Business Quarterly: Dan Petrone – Is the real estate market about to crash?

Published: 01-24-2023 9:02 AM

What lies ahead for the real estate market in 2023? How will the economy, interest rates, and consumer behavior affect the real estate industry in the months to come? Is the market about to crash? Are we in another bubble?

There is certainly a lot of negative sentiment out there, a lack of confidence, and the masses listen to the masses.

Of course, I don’t have a crystal ball to answer these important questions. However, to make a good prediction, we must first analyze what the market has been through over the past few years. It has been two years since the start of the COVID-19 pandemic. The world was rocked by this virus and there is undoubtedly a new normal.

The remote and hybrid work options are here to stay. This has allowed many people to live in places they choose to, as opposed to having to be near an office or at a specific work location.  In real estate, we call this looking “cross market.” This essentially means that the client is not limited to a certain radius for job-related purposes.

Since the recession of 2008, the market has been trying to catch up. Builders were simply not building as many homes over the last decade because there just wasn’t the demand. Fast-forward to 2020 and the government steps in to stop the economy from crashing due to COVID implications. They print more money – a lot of it! As a result, this makes the money already out there worth less. Everyone was stuck at home and saying, “Let’s get a home with more space.” “Lets upgrade.” “Let’s get a second home, get out of the densely populated areas, work from home.” 

The job market was exploding and debt was cheap. The demand is now there, but we simply do not have the supply, so prices soar.

So here we are at the beginning of 2023. The market is indeed “cooling” to a point. Interest rates will continue to fluctuate, yet this does not look like a bubble and it doesn’t feel like a crash is coming. The market is not being driven by over-valuation and speculation as in the last bubble/crash. There are no “crazy” income stated loans, no doc loans, no-credit/no-problem loans, etc. In fact, getting a loan is still very difficult.

That said, lenders will indeed get more creative with their programing and adjustable-rate mortgages (ARM) will start to become more widely used again. A decline in unit sales may be evident this year and pricing may not soar as it did a year ago. However, properties may still appreciate because of supply and demand. Some even say there are millions of first-time home-buyers waiting for their opportunity to own a home.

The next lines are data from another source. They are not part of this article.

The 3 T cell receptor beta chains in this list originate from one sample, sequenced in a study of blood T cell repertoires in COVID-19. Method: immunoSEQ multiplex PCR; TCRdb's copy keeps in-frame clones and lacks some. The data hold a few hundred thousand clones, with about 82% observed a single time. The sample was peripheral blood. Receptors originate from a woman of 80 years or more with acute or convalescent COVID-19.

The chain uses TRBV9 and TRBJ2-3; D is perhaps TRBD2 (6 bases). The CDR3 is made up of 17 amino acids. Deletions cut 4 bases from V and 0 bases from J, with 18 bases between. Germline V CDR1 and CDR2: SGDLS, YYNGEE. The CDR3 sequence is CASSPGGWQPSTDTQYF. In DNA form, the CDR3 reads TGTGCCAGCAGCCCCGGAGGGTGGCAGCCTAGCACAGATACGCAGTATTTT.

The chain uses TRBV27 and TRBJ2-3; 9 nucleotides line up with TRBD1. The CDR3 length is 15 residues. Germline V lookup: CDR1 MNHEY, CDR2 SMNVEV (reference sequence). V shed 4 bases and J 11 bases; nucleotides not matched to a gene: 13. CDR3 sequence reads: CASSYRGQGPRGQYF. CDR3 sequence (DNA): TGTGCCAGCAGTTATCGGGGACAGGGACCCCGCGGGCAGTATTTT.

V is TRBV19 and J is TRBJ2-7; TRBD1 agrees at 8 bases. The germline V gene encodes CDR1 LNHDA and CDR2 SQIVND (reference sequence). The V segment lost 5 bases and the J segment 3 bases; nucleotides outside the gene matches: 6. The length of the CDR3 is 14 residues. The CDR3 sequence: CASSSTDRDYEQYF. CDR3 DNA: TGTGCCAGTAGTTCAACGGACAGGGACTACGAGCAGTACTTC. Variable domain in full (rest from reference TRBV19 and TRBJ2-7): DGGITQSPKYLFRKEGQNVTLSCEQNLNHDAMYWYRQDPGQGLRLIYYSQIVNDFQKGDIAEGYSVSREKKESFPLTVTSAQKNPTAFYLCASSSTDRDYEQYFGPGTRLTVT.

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People are still migrating to the Northeast, and the Monadnock region is a unique and special place that will continue to draw people from all over the country.

It’s no surprise that New Hampshire remains one of the most-desirable states to move to in the country. This is for a myriad of reasons and not limited to no state income tax, no sales tax, clean fresh air, exceptional natural beauty, low crime, great schools, little risk of natural disaster, endless outdoor recreation options and tons of maple syrup.

Today, there are still more people needing and wanting homes in New Hampshire than are available. Much of New Hampshire has conserved land and the zoning in many areas is not conducive for density and development at the rate needed. The balancing act of maintaining growth and prosperity in communities while preserving their characteristics and desirability is a daunting task.

Add to this the soaring inflation and seemingly endless disruption of the global supply chain, and you definitely have some chaos. Unfortunately, this wasn’t created overnight, and it certainly will not change overnight.

Let’s choose to be optimistic and say there is light at the end of the tunnel. The dynamics and the environment have changed and will most likely continue to do so in 2023. Sellers and buyers alike will need to have realistic expectations. Sellers can expect more competition from other properties on the market, longer days-on-the-market and more compromise with buyers.

For buyers, the properly priced homes in desired areas may still sell quickly. It looks like we are coming back down to a new reality and not necessarily a real estate crash. Short of an “everything” crash, the housing market will seemingly remain challenging this year. To have success on either side of the coin, stay active in the market and work with a local real estate professional.

Dan Petrone is a Realtor in partnership with Bean Group in Peterborough.